It's nice when you have on something you know other people think is special, but this morning, I felt like sitting down on the floor and crying. This necklace is so much more than just something pretty--this is Huang Nan coming into her own as an artist. We met Huang Nan this time last year; she was pregnant with her third baby, she and her husband were chasing two toddlers in a tiny apartment, struggling to make it and desperate to earn a living. Her husband, Steven, gave his resume to everyone he met. He was willing to do any kind of work to help his family. By the time Huang Nan had her baby, our church, Westover Hills, had offered him a job to replace a custodian who had left. He is a hard worker who comes in even when he is suffering with the malaria that plagues him almost monthly--the church was able to get him health insurance this year (his wife and children were already covered) and it is a huge achievement for him. They are becoming leaders in the community; they are carving out a new life for themselves and doing it with pride and grace.

I thought Huang Nan was a quiet woman when I met her; she let Steven talk most of the time, nodding and smiling but not much else. Something has happened to her this year. She began by knitting some scarves and hats for us; the first few were decent, the last ones were great. (We'll have those on our website in the fall.) As she began to feel more comfortable with us and with her new school, she began to talk and laugh more than we've ever seen. Now, thinking back on when we met Huang Nan, I can tell that she was overwhelmed by her life. A year later, with her husband in a good job and the opportunity to help support her family, Huang Nan exudes a joy that is tangible.

Huang Nan told us not long ago that she can tat and her artistry is amazing. She is accomplished and confident when she speaks of her craft. Through our translator, Dr. Salai, we've been talking to her about her designs and how to make things we think will sell. When she brought in the design for this necklace, she was quietly proud. We were blown away.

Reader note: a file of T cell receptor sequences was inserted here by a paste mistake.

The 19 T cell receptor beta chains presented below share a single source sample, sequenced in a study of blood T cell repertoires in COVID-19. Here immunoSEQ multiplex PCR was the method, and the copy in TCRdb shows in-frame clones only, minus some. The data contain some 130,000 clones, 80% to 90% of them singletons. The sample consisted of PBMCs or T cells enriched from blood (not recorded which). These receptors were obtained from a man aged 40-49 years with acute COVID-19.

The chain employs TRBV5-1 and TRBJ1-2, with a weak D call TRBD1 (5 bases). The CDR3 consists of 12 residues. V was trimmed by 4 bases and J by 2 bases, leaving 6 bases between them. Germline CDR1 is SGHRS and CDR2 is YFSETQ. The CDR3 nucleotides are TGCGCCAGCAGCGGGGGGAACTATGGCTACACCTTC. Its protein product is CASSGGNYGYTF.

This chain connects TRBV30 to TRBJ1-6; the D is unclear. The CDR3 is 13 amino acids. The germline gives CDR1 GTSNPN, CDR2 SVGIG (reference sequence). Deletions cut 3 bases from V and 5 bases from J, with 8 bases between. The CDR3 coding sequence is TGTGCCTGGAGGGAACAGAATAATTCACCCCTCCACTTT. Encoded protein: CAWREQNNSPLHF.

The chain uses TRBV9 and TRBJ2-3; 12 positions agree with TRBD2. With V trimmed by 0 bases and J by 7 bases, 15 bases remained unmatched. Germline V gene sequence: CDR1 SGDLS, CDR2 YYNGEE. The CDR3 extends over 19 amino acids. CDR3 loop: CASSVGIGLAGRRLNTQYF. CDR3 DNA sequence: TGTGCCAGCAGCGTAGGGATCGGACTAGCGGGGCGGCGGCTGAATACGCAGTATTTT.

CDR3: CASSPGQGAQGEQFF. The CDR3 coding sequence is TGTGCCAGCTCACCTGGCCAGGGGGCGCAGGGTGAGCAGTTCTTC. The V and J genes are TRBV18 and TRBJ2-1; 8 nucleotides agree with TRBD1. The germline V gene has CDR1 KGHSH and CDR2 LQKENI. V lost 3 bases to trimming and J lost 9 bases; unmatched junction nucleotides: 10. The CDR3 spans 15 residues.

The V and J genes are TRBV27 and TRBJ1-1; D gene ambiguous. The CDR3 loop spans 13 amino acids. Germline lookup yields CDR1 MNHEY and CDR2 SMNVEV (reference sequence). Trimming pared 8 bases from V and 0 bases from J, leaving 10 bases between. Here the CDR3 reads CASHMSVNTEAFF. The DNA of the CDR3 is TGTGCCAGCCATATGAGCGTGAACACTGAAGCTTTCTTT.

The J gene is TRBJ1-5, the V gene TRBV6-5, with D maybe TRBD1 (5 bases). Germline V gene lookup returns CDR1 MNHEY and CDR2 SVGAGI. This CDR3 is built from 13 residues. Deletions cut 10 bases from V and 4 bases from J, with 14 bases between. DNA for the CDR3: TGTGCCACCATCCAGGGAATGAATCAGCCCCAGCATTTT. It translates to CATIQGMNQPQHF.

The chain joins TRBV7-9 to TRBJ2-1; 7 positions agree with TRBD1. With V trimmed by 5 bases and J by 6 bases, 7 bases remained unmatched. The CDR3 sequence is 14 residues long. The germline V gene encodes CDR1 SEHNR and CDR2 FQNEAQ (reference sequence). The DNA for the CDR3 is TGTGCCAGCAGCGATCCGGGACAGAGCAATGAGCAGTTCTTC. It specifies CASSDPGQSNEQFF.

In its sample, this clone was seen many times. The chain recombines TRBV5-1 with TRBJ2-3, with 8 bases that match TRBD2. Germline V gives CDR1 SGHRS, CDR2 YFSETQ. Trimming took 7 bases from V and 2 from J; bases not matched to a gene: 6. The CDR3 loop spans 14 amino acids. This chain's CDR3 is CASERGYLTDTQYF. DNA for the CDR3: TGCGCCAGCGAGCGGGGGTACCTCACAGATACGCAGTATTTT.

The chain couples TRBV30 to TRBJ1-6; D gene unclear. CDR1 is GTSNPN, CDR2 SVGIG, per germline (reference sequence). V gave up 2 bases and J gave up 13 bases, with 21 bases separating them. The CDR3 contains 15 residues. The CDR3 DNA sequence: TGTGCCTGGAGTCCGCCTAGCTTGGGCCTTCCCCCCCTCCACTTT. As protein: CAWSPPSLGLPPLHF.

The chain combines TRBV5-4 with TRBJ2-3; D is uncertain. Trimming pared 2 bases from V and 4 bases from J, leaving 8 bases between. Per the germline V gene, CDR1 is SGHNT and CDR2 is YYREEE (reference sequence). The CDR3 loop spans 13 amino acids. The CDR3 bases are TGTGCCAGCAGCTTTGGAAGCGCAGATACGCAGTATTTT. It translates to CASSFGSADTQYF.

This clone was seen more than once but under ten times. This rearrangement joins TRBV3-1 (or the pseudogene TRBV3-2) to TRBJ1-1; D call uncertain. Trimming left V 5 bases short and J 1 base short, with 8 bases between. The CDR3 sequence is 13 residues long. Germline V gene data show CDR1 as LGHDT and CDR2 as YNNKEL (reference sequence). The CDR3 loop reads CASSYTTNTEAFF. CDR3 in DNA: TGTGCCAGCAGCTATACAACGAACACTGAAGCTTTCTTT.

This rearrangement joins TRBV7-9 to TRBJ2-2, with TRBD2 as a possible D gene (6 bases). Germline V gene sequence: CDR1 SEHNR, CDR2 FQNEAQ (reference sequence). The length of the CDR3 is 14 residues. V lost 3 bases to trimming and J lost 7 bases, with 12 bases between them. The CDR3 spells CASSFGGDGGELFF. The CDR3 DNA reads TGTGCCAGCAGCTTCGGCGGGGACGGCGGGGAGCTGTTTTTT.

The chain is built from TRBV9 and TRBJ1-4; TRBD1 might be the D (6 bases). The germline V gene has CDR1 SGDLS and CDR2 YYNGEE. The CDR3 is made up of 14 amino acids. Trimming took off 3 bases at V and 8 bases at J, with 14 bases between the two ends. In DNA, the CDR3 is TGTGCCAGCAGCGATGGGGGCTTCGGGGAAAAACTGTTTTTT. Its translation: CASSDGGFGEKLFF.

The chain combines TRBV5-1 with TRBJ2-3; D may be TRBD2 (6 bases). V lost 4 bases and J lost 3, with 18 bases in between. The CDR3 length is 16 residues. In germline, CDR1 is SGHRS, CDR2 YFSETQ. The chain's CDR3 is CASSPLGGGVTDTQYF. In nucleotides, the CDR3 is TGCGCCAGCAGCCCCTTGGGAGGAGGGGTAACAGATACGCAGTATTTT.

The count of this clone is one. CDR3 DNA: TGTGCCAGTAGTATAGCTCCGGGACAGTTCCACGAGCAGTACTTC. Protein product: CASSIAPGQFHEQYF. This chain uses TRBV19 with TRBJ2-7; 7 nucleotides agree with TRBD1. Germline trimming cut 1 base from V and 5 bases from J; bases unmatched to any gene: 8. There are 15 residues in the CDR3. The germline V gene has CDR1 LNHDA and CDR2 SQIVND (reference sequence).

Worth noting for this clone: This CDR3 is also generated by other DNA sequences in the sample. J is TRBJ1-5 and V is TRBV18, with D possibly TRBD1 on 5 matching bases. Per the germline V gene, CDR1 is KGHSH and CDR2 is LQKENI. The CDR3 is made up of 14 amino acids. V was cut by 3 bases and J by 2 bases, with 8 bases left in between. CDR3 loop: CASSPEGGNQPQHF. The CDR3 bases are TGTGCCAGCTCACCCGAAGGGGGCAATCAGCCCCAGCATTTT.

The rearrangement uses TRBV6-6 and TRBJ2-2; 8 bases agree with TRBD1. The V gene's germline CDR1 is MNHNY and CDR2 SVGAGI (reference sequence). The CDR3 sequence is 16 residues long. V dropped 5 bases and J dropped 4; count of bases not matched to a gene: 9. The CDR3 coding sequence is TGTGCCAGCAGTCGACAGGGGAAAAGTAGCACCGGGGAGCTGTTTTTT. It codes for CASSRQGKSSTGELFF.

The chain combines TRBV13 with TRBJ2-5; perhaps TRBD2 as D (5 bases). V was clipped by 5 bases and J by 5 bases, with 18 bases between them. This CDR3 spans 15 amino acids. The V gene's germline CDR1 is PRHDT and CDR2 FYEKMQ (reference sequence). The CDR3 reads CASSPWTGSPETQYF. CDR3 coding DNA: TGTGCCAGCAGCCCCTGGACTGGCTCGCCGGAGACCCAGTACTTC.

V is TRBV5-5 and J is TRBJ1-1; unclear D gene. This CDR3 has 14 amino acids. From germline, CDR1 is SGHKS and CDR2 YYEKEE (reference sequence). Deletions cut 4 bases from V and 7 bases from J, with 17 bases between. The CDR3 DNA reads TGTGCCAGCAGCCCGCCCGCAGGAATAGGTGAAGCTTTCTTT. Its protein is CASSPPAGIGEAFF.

I feel almost reverent about my necklace today. This necklace represent my opportunity to see an artist like Huang Nan be empowered, to see her confidence grow, to see her pride as she supports her family and her community. At a time when so many people are cynical about non-profits (fueled by stories about Three Cups of Tea, making headlines this week), we will be as transparent as we can with you. I do this work because of the choking sense of joy I have in the growth I've seen in my beautiful friend. I wear this necklace to honor Huang Nan.

I promise you, we'll get her the supplies quickly to make more necklaces. They'll be for sale in a few weeks on our website. We'll hurry so that you, too, can look lovely while you empower our beautiful friend.

Tuesday, April 19, 2011

Prototype Party

A few weeks ago, the board and staff at HCHT invited some of our friends to get together and evaluate  new product ideas for our artisans. It was a wonderful evening with amazing food (I'm still thinking about Meagan's artichoke dip) while our stylish friends told us what they liked and what they didn't. This is Jenny, the vice-president of our board, enjoying the dip, which was really, really good.

We have two goals for our new products: We want to honor the artistic and cultural heritage of our artisans. We also want to use environmentally responsible and up-cycled materials. Many of the new pieces were made by the women, several by Caren and me, plus a few ideas we've been gathering. It was wonderful to hear the honest reaction of people whose opinions we value. We loved that Ruchi Agrawal and Patricia Haber from Handmade Expressions came; they met with Caren a few weeks ago and brought designs to the party that reworked our artisans' original products in amazing and simple new ways.